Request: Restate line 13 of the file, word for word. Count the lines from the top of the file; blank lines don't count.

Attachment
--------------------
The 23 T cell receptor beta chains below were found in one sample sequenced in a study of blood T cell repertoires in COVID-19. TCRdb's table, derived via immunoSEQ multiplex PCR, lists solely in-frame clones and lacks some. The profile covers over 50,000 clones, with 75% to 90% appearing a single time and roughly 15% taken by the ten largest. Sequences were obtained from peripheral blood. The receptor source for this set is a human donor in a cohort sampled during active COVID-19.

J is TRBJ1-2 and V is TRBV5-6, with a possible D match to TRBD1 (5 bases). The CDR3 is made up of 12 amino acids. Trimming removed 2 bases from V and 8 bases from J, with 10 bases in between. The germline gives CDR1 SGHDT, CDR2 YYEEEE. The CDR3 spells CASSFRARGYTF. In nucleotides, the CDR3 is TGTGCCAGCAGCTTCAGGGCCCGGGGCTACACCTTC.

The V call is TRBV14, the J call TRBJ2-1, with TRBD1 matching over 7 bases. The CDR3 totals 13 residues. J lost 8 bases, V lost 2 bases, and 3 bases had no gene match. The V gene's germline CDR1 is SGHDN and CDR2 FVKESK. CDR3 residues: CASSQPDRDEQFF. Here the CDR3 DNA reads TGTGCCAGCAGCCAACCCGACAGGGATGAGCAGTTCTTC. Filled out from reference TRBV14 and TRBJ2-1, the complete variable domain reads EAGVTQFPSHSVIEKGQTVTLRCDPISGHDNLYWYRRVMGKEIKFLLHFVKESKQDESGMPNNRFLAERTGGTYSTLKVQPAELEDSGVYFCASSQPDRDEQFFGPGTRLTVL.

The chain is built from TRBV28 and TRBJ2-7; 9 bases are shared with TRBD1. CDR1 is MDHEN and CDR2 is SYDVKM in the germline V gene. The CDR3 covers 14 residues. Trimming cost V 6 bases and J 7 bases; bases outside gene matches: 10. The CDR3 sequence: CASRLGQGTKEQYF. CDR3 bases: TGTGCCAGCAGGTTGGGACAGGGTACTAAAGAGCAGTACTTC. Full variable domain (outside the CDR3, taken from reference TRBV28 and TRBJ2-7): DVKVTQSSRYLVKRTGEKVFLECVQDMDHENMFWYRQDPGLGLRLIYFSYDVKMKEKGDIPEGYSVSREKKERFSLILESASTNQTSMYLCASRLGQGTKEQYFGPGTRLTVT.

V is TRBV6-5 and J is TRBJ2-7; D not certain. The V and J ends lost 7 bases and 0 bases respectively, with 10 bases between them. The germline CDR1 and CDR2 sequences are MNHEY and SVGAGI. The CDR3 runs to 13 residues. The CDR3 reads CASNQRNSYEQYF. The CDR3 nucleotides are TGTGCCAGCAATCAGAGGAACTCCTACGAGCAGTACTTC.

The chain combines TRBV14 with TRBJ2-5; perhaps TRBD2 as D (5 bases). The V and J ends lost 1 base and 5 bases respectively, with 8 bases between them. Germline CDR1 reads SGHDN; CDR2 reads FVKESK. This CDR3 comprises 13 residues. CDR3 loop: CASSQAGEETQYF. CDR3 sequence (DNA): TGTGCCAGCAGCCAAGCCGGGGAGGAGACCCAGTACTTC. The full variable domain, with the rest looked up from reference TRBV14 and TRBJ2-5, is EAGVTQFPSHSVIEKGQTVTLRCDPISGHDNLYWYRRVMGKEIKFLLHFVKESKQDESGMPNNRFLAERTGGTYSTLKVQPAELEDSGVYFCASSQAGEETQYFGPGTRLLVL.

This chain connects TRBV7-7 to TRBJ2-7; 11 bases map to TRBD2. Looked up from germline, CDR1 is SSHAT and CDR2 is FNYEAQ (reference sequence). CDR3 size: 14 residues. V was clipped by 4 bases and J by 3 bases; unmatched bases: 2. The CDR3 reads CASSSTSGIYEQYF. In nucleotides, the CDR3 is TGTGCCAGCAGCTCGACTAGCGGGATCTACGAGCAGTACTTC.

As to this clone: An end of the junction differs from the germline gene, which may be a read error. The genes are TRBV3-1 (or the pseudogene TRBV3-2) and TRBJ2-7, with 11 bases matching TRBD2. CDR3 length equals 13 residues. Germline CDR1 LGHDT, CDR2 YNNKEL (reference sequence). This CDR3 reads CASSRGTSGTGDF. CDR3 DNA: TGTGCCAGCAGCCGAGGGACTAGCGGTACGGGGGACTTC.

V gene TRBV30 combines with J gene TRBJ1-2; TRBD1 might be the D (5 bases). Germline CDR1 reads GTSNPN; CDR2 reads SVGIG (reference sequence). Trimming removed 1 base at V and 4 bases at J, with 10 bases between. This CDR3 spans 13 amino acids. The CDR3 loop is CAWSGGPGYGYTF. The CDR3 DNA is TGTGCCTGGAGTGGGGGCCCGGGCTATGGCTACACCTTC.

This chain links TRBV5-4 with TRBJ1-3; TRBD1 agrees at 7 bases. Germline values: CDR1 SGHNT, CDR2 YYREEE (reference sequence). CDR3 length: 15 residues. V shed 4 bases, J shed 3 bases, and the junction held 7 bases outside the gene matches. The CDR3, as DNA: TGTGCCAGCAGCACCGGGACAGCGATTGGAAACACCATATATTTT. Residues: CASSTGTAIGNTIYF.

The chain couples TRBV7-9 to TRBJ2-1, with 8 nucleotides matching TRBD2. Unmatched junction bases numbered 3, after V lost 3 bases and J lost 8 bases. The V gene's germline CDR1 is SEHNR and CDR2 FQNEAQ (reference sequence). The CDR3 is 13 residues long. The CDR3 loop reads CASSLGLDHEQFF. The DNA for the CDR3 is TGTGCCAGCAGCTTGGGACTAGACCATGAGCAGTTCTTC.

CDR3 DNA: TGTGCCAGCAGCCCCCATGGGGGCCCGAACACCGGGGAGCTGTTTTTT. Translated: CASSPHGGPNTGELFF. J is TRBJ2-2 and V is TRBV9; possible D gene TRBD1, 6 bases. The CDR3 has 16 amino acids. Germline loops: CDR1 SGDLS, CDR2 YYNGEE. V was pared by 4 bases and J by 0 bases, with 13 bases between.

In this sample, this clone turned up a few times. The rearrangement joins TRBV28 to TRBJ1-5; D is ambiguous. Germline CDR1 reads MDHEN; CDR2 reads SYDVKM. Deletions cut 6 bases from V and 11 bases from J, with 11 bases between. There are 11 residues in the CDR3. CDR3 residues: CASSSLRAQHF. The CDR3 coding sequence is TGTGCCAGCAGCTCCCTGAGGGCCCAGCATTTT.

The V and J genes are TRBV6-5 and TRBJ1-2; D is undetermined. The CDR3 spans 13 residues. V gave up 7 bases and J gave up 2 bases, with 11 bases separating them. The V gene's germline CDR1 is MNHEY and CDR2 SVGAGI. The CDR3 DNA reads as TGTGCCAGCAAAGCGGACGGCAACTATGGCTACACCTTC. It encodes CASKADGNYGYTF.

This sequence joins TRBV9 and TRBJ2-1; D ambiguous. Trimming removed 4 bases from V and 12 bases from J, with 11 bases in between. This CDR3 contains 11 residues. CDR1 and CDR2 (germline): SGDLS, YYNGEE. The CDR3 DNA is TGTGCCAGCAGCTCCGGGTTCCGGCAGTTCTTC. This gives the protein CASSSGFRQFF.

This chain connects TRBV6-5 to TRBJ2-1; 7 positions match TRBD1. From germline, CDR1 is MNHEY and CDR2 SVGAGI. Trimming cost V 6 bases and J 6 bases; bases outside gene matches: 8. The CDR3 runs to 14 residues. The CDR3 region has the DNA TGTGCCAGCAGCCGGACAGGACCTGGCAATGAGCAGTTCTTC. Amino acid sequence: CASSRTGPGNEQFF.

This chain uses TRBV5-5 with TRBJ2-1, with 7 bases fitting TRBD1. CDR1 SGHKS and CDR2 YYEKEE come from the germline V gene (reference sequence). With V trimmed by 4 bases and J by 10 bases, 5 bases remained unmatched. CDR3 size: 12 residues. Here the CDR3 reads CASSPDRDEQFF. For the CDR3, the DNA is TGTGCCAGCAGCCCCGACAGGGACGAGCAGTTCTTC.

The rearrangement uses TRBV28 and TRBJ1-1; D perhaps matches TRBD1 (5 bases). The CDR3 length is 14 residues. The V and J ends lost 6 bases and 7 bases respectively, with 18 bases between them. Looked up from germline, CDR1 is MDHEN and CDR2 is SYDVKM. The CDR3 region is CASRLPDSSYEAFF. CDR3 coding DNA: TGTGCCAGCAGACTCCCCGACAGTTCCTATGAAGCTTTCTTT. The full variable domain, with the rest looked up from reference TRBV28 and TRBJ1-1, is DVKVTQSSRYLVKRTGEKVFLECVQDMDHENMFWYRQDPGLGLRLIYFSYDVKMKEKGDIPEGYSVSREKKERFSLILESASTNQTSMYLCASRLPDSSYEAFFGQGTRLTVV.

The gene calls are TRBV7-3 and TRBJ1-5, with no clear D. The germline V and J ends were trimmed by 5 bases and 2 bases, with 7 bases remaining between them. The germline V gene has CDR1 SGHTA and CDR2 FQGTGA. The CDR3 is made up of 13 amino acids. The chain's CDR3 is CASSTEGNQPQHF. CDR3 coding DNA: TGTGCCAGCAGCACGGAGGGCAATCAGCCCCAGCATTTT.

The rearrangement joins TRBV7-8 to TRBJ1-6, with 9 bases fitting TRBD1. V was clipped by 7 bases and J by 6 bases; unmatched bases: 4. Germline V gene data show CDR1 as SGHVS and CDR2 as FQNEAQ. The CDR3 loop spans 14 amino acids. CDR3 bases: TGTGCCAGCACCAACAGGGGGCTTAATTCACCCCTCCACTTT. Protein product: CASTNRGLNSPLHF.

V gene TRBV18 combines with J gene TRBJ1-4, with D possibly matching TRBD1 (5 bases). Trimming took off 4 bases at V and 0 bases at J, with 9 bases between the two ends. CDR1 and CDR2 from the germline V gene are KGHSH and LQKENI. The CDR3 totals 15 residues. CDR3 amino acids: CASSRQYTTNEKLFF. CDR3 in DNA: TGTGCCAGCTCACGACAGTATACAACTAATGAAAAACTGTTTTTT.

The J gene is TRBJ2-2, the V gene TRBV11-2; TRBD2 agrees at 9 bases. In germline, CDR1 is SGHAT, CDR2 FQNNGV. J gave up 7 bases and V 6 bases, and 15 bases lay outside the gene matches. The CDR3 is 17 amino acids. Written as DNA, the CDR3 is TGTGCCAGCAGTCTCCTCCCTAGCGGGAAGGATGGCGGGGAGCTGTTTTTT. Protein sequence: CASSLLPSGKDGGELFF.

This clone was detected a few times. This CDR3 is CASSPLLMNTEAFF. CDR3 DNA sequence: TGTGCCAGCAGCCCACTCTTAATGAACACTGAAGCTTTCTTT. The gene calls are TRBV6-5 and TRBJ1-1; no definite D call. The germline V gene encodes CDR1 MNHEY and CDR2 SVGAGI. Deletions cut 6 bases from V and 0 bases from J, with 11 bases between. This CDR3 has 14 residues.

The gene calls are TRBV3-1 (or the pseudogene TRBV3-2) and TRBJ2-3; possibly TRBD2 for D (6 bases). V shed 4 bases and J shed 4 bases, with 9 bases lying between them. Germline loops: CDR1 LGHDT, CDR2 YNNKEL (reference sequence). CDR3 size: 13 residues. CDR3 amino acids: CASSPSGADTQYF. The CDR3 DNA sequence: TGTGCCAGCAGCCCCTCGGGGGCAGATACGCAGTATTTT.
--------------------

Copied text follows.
In this sample, this clone turned up a few times. The rearrangement joins TRBV28 to TRBJ1-5; D is ambiguous. Germline CDR1 reads MDHEN; CDR2 reads SYDVKM. Deletions cut 6 bases from V and 11 bases from J, with 11 bases between. There are 11 residues in the CDR3. CDR3 residues: CASSSLRAQHF. The CDR3 coding sequence is TGTGCCAGCAGCTCCCTGAGGGCCCAGCATTTT.